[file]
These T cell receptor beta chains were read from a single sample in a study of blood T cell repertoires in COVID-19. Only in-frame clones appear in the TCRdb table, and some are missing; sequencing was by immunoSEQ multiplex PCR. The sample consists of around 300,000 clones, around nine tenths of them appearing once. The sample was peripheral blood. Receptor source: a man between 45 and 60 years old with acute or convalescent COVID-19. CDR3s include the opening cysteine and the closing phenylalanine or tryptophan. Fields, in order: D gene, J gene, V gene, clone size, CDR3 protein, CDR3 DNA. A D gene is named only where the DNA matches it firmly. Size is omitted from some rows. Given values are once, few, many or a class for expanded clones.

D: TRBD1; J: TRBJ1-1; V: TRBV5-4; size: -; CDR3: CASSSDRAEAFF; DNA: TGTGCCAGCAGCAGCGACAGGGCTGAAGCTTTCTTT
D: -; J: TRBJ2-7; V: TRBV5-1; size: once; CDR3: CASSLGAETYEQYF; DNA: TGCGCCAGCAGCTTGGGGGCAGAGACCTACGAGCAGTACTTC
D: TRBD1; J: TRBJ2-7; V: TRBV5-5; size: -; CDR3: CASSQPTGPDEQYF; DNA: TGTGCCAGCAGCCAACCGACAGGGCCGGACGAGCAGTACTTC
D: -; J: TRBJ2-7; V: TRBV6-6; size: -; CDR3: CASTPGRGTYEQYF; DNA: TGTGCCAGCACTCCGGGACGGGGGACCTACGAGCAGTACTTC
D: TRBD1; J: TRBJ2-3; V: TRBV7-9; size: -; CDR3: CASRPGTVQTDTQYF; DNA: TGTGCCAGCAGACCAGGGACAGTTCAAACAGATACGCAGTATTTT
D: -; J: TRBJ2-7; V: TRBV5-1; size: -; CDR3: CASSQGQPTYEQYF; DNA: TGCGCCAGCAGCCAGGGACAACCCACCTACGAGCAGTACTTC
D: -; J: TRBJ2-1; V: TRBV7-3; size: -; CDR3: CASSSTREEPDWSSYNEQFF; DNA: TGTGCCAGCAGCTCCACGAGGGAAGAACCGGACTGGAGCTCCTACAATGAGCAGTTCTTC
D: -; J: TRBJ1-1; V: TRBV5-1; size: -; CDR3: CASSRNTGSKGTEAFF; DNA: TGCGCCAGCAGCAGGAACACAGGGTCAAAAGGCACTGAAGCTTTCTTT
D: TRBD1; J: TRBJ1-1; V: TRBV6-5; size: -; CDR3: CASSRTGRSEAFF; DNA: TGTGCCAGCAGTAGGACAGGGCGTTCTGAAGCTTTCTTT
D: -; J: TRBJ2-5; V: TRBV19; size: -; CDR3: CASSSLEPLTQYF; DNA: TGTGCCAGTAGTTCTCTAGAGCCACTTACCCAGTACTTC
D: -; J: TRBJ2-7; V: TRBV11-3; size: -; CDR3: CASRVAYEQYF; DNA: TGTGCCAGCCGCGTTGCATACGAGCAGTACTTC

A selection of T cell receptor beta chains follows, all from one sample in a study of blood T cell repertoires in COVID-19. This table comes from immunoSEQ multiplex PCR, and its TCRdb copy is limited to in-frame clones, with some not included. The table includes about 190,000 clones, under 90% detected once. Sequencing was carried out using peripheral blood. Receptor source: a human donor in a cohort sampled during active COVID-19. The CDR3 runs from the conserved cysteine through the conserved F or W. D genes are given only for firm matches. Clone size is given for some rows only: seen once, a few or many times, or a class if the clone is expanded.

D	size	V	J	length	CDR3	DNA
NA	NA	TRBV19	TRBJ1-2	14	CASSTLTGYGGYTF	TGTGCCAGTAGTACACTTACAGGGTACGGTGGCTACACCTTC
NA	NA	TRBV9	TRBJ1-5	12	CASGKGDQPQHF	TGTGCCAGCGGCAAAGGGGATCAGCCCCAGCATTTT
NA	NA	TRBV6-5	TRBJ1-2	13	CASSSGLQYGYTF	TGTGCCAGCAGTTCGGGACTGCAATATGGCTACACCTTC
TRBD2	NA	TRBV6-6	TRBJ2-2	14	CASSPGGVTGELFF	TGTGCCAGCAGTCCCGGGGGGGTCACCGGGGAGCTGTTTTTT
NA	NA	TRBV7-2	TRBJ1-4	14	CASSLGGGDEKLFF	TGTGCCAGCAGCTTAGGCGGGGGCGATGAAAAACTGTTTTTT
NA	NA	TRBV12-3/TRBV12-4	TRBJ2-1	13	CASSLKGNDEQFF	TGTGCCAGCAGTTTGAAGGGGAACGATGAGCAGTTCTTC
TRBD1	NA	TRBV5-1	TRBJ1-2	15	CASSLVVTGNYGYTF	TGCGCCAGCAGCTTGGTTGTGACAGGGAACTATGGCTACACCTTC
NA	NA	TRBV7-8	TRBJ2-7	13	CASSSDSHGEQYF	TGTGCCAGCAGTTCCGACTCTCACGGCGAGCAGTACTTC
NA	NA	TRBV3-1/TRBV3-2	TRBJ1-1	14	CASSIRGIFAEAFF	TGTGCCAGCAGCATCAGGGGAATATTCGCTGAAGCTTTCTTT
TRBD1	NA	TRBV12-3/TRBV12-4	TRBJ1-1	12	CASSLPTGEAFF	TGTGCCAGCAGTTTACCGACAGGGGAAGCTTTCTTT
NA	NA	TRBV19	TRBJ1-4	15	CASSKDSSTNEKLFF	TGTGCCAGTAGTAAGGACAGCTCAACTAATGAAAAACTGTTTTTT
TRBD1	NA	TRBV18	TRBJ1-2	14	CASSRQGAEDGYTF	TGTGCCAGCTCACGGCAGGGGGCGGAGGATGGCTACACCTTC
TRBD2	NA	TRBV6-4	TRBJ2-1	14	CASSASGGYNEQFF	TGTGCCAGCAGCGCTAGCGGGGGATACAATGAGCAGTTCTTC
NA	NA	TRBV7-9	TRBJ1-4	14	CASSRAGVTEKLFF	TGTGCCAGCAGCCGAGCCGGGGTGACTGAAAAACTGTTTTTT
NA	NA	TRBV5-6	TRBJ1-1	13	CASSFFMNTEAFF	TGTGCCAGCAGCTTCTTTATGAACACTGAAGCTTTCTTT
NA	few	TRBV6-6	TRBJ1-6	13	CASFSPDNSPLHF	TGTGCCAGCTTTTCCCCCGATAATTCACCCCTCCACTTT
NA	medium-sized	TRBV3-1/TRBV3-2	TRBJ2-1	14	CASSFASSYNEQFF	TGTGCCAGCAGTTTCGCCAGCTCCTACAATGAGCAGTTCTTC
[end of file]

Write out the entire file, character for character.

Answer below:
These T cell receptor beta chains were read from a single sample in a study of blood T cell repertoires in COVID-19. Only in-frame clones appear in the TCRdb table, and some are missing; sequencing was by immunoSEQ multiplex PCR. The sample consists of around 300,000 clones, around nine tenths of them appearing once. The sample was peripheral blood. Receptor source: a man between 45 and 60 years old with acute or convalescent COVID-19. CDR3s include the opening cysteine and the closing phenylalanine or tryptophan. Fields, in order: D gene, J gene, V gene, clone size, CDR3 protein, CDR3 DNA. A D gene is named only where the DNA matches it firmly. Size is omitted from some rows. Given values are once, few, many or a class for expanded clones.

D: TRBD1; J: TRBJ1-1; V: TRBV5-4; size: -; CDR3: CASSSDRAEAFF; DNA: TGTGCCAGCAGCAGCGACAGGGCTGAAGCTTTCTTT
D: -; J: TRBJ2-7; V: TRBV5-1; size: once; CDR3: CASSLGAETYEQYF; DNA: TGCGCCAGCAGCTTGGGGGCAGAGACCTACGAGCAGTACTTC
D: TRBD1; J: TRBJ2-7; V: TRBV5-5; size: -; CDR3: CASSQPTGPDEQYF; DNA: TGTGCCAGCAGCCAACCGACAGGGCCGGACGAGCAGTACTTC
D: -; J: TRBJ2-7; V: TRBV6-6; size: -; CDR3: CASTPGRGTYEQYF; DNA: TGTGCCAGCACTCCGGGACGGGGGACCTACGAGCAGTACTTC
D: TRBD1; J: TRBJ2-3; V: TRBV7-9; size: -; CDR3: CASRPGTVQTDTQYF; DNA: TGTGCCAGCAGACCAGGGACAGTTCAAACAGATACGCAGTATTTT
D: -; J: TRBJ2-7; V: TRBV5-1; size: -; CDR3: CASSQGQPTYEQYF; DNA: TGCGCCAGCAGCCAGGGACAACCCACCTACGAGCAGTACTTC
D: -; J: TRBJ2-1; V: TRBV7-3; size: -; CDR3: CASSSTREEPDWSSYNEQFF; DNA: TGTGCCAGCAGCTCCACGAGGGAAGAACCGGACTGGAGCTCCTACAATGAGCAGTTCTTC
D: -; J: TRBJ1-1; V: TRBV5-1; size: -; CDR3: CASSRNTGSKGTEAFF; DNA: TGCGCCAGCAGCAGGAACACAGGGTCAAAAGGCACTGAAGCTTTCTTT
D: TRBD1; J: TRBJ1-1; V: TRBV6-5; size: -; CDR3: CASSRTGRSEAFF; DNA: TGTGCCAGCAGTAGGACAGGGCGTTCTGAAGCTTTCTTT
D: -; J: TRBJ2-5; V: TRBV19; size: -; CDR3: CASSSLEPLTQYF; DNA: TGTGCCAGTAGTTCTCTAGAGCCACTTACCCAGTACTTC
D: -; J: TRBJ2-7; V: TRBV11-3; size: -; CDR3: CASRVAYEQYF; DNA: TGTGCCAGCCGCGTTGCATACGAGCAGTACTTC

A selection of T cell receptor beta chains follows, all from one sample in a study of blood T cell repertoires in COVID-19. This table comes from immunoSEQ multiplex PCR, and its TCRdb copy is limited to in-frame clones, with some not included. The table includes about 190,000 clones, under 90% detected once. Sequencing was carried out using peripheral blood. Receptor source: a human donor in a cohort sampled during active COVID-19. The CDR3 runs from the conserved cysteine through the conserved F or W. D genes are given only for firm matches. Clone size is given for some rows only: seen once, a few or many times, or a class if the clone is expanded.

D	size	V	J	length	CDR3	DNA
NA	NA	TRBV19	TRBJ1-2	14	CASSTLTGYGGYTF	TGTGCCAGTAGTACACTTACAGGGTACGGTGGCTACACCTTC
NA	NA	TRBV9	TRBJ1-5	12	CASGKGDQPQHF	TGTGCCAGCGGCAAAGGGGATCAGCCCCAGCATTTT
NA	NA	TRBV6-5	TRBJ1-2	13	CASSSGLQYGYTF	TGTGCCAGCAGTTCGGGACTGCAATATGGCTACACCTTC
TRBD2	NA	TRBV6-6	TRBJ2-2	14	CASSPGGVTGELFF	TGTGCCAGCAGTCCCGGGGGGGTCACCGGGGAGCTGTTTTTT
NA	NA	TRBV7-2	TRBJ1-4	14	CASSLGGGDEKLFF	TGTGCCAGCAGCTTAGGCGGGGGCGATGAAAAACTGTTTTTT
NA	NA	TRBV12-3/TRBV12-4	TRBJ2-1	13	CASSLKGNDEQFF	TGTGCCAGCAGTTTGAAGGGGAACGATGAGCAGTTCTTC
TRBD1	NA	TRBV5-1	TRBJ1-2	15	CASSLVVTGNYGYTF	TGCGCCAGCAGCTTGGTTGTGACAGGGAACTATGGCTACACCTTC
NA	NA	TRBV7-8	TRBJ2-7	13	CASSSDSHGEQYF	TGTGCCAGCAGTTCCGACTCTCACGGCGAGCAGTACTTC
NA	NA	TRBV3-1/TRBV3-2	TRBJ1-1	14	CASSIRGIFAEAFF	TGTGCCAGCAGCATCAGGGGAATATTCGCTGAAGCTTTCTTT
TRBD1	NA	TRBV12-3/TRBV12-4	TRBJ1-1	12	CASSLPTGEAFF	TGTGCCAGCAGTTTACCGACAGGGGAAGCTTTCTTT
NA	NA	TRBV19	TRBJ1-4	15	CASSKDSSTNEKLFF	TGTGCCAGTAGTAAGGACAGCTCAACTAATGAAAAACTGTTTTTT
TRBD1	NA	TRBV18	TRBJ1-2	14	CASSRQGAEDGYTF	TGTGCCAGCTCACGGCAGGGGGCGGAGGATGGCTACACCTTC
TRBD2	NA	TRBV6-4	TRBJ2-1	14	CASSASGGYNEQFF	TGTGCCAGCAGCGCTAGCGGGGGATACAATGAGCAGTTCTTC
NA	NA	TRBV7-9	TRBJ1-4	14	CASSRAGVTEKLFF	TGTGCCAGCAGCCGAGCCGGGGTGACTGAAAAACTGTTTTTT
NA	NA	TRBV5-6	TRBJ1-1	13	CASSFFMNTEAFF	TGTGCCAGCAGCTTCTTTATGAACACTGAAGCTTTCTTT
NA	few	TRBV6-6	TRBJ1-6	13	CASFSPDNSPLHF	TGTGCCAGCTTTTCCCCCGATAATTCACCCCTCCACTTT
NA	medium-sized	TRBV3-1/TRBV3-2	TRBJ2-1	14	CASSFASSYNEQFF	TGTGCCAGCAGTTTCGCCAGCTCCTACAATGAGCAGTTCTTC